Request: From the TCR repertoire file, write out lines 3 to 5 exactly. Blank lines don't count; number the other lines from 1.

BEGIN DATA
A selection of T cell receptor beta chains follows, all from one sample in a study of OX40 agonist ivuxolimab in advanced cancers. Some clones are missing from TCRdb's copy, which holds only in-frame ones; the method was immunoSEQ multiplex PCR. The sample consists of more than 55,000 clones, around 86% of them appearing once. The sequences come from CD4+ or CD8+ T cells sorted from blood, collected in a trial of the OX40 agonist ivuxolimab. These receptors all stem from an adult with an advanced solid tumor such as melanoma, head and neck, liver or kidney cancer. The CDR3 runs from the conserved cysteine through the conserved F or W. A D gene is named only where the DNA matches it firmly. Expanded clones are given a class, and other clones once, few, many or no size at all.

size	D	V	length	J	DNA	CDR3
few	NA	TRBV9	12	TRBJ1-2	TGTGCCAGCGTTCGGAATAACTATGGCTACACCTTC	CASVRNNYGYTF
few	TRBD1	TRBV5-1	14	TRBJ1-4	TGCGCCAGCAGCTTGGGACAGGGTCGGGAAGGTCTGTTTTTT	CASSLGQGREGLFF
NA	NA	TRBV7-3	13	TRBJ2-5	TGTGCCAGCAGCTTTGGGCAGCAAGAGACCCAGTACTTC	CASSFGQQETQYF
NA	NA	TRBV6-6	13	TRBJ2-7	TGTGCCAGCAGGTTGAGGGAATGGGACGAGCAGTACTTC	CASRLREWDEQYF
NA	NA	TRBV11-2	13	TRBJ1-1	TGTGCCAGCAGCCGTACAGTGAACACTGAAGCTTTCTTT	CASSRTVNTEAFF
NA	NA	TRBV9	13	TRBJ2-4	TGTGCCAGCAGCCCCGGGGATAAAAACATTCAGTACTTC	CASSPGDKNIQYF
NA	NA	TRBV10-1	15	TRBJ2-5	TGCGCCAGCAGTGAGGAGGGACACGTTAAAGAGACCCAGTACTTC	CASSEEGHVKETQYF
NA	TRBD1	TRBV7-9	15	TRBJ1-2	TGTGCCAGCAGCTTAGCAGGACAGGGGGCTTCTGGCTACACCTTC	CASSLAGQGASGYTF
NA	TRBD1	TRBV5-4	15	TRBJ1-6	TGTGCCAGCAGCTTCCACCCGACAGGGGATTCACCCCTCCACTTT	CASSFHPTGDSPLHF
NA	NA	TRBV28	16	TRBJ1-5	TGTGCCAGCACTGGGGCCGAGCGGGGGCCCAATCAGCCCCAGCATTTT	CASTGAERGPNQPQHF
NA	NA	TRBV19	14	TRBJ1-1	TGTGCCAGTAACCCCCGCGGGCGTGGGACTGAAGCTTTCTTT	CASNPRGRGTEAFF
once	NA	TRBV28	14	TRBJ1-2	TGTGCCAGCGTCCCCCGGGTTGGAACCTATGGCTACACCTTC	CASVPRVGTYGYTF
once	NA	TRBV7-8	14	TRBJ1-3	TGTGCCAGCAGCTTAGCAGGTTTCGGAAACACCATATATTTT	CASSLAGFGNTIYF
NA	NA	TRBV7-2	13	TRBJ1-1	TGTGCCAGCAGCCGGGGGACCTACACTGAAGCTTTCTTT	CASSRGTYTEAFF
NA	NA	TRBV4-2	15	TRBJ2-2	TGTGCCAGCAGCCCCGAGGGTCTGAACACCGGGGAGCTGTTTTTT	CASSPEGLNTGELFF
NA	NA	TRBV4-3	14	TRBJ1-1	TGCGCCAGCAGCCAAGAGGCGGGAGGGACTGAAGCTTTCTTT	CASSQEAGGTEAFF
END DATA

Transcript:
few	NA	TRBV9	12	TRBJ1-2	TGTGCCAGCGTTCGGAATAACTATGGCTACACCTTC	CASVRNNYGYTF
few	TRBD1	TRBV5-1	14	TRBJ1-4	TGCGCCAGCAGCTTGGGACAGGGTCGGGAAGGTCTGTTTTTT	CASSLGQGREGLFF
NA	NA	TRBV7-3	13	TRBJ2-5	TGTGCCAGCAGCTTTGGGCAGCAAGAGACCCAGTACTTC	CASSFGQQETQYF